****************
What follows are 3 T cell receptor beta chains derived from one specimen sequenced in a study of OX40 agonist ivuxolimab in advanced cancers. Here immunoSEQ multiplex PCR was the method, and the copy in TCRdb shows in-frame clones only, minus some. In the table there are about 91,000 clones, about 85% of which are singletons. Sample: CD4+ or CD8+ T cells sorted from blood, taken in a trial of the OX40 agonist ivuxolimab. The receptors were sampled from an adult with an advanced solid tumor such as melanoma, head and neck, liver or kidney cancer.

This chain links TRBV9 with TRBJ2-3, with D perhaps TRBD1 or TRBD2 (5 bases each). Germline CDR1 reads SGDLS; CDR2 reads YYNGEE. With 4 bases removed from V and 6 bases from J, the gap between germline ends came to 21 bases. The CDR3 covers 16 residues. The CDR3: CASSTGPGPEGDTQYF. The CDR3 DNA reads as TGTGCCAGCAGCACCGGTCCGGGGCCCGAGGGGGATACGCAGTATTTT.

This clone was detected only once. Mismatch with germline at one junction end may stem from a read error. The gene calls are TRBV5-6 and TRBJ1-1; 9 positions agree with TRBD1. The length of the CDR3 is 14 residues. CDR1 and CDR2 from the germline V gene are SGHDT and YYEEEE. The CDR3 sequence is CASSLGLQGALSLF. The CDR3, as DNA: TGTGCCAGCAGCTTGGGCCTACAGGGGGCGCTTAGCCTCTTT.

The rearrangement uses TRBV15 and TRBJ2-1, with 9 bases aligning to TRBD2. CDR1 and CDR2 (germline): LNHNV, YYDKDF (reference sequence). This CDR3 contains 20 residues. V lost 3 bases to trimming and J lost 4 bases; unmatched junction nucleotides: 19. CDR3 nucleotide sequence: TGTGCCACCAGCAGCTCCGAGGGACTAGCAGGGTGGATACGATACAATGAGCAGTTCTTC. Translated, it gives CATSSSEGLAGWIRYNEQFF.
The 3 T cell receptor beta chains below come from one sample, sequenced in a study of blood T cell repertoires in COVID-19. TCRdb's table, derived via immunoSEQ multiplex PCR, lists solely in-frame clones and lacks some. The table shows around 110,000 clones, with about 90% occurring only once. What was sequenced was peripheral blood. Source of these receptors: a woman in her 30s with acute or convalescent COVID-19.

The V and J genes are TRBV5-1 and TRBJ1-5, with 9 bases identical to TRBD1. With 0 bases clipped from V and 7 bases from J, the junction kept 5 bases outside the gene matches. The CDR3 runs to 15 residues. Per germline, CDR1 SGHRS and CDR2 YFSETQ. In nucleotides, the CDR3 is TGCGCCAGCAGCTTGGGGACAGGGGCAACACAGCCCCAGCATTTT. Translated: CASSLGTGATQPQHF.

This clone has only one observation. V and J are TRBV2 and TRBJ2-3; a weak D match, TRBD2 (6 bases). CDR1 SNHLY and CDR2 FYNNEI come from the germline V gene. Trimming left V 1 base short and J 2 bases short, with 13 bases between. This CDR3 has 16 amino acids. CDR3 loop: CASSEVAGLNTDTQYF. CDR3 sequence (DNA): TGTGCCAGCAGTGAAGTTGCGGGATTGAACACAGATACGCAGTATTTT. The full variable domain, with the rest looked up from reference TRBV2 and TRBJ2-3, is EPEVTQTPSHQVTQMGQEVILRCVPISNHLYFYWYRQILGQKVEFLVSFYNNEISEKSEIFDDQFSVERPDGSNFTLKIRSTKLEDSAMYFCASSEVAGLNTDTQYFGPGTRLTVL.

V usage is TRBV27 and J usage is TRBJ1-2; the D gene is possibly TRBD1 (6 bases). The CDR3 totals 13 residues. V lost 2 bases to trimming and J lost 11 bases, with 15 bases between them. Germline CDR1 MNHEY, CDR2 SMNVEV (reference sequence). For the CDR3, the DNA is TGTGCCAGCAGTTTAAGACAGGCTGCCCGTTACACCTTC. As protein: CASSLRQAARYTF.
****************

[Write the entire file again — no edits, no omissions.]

What follows are 3 T cell receptor beta chains derived from one specimen sequenced in a study of OX40 agonist ivuxolimab in advanced cancers. Here immunoSEQ multiplex PCR was the method, and the copy in TCRdb shows in-frame clones only, minus some. In the table there are about 91,000 clones, about 85% of which are singletons. Sample: CD4+ or CD8+ T cells sorted from blood, taken in a trial of the OX40 agonist ivuxolimab. The receptors were sampled from an adult with an advanced solid tumor such as melanoma, head and neck, liver or kidney cancer.

This chain links TRBV9 with TRBJ2-3, with D perhaps TRBD1 or TRBD2 (5 bases each). Germline CDR1 reads SGDLS; CDR2 reads YYNGEE. With 4 bases removed from V and 6 bases from J, the gap between germline ends came to 21 bases. The CDR3 covers 16 residues. The CDR3: CASSTGPGPEGDTQYF. The CDR3 DNA reads as TGTGCCAGCAGCACCGGTCCGGGGCCCGAGGGGGATACGCAGTATTTT.

This clone was detected only once. Mismatch with germline at one junction end may stem from a read error. The gene calls are TRBV5-6 and TRBJ1-1; 9 positions agree with TRBD1. The length of the CDR3 is 14 residues. CDR1 and CDR2 from the germline V gene are SGHDT and YYEEEE. The CDR3 sequence is CASSLGLQGALSLF. The CDR3, as DNA: TGTGCCAGCAGCTTGGGCCTACAGGGGGCGCTTAGCCTCTTT.

The rearrangement uses TRBV15 and TRBJ2-1, with 9 bases aligning to TRBD2. CDR1 and CDR2 (germline): LNHNV, YYDKDF (reference sequence). This CDR3 contains 20 residues. V lost 3 bases to trimming and J lost 4 bases; unmatched junction nucleotides: 19. CDR3 nucleotide sequence: TGTGCCACCAGCAGCTCCGAGGGACTAGCAGGGTGGATACGATACAATGAGCAGTTCTTC. Translated, it gives CATSSSEGLAGWIRYNEQFF.
The 3 T cell receptor beta chains below come from one sample, sequenced in a study of blood T cell repertoires in COVID-19. TCRdb's table, derived via immunoSEQ multiplex PCR, lists solely in-frame clones and lacks some. The table shows around 110,000 clones, with about 90% occurring only once. What was sequenced was peripheral blood. Source of these receptors: a woman in her 30s with acute or convalescent COVID-19.

The V and J genes are TRBV5-1 and TRBJ1-5, with 9 bases identical to TRBD1. With 0 bases clipped from V and 7 bases from J, the junction kept 5 bases outside the gene matches. The CDR3 runs to 15 residues. Per germline, CDR1 SGHRS and CDR2 YFSETQ. In nucleotides, the CDR3 is TGCGCCAGCAGCTTGGGGACAGGGGCAACACAGCCCCAGCATTTT. Translated: CASSLGTGATQPQHF.

This clone has only one observation. V and J are TRBV2 and TRBJ2-3; a weak D match, TRBD2 (6 bases). CDR1 SNHLY and CDR2 FYNNEI come from the germline V gene. Trimming left V 1 base short and J 2 bases short, with 13 bases between. This CDR3 has 16 amino acids. CDR3 loop: CASSEVAGLNTDTQYF. CDR3 sequence (DNA): TGTGCCAGCAGTGAAGTTGCGGGATTGAACACAGATACGCAGTATTTT. The full variable domain, with the rest looked up from reference TRBV2 and TRBJ2-3, is EPEVTQTPSHQVTQMGQEVILRCVPISNHLYFYWYRQILGQKVEFLVSFYNNEISEKSEIFDDQFSVERPDGSNFTLKIRSTKLEDSAMYFCASSEVAGLNTDTQYFGPGTRLTVL.

V usage is TRBV27 and J usage is TRBJ1-2; the D gene is possibly TRBD1 (6 bases). The CDR3 totals 13 residues. V lost 2 bases to trimming and J lost 11 bases, with 15 bases between them. Germline CDR1 MNHEY, CDR2 SMNVEV (reference sequence). For the CDR3, the DNA is TGTGCCAGCAGTTTAAGACAGGCTGCCCGTTACACCTTC. As protein: CASSLRQAARYTF.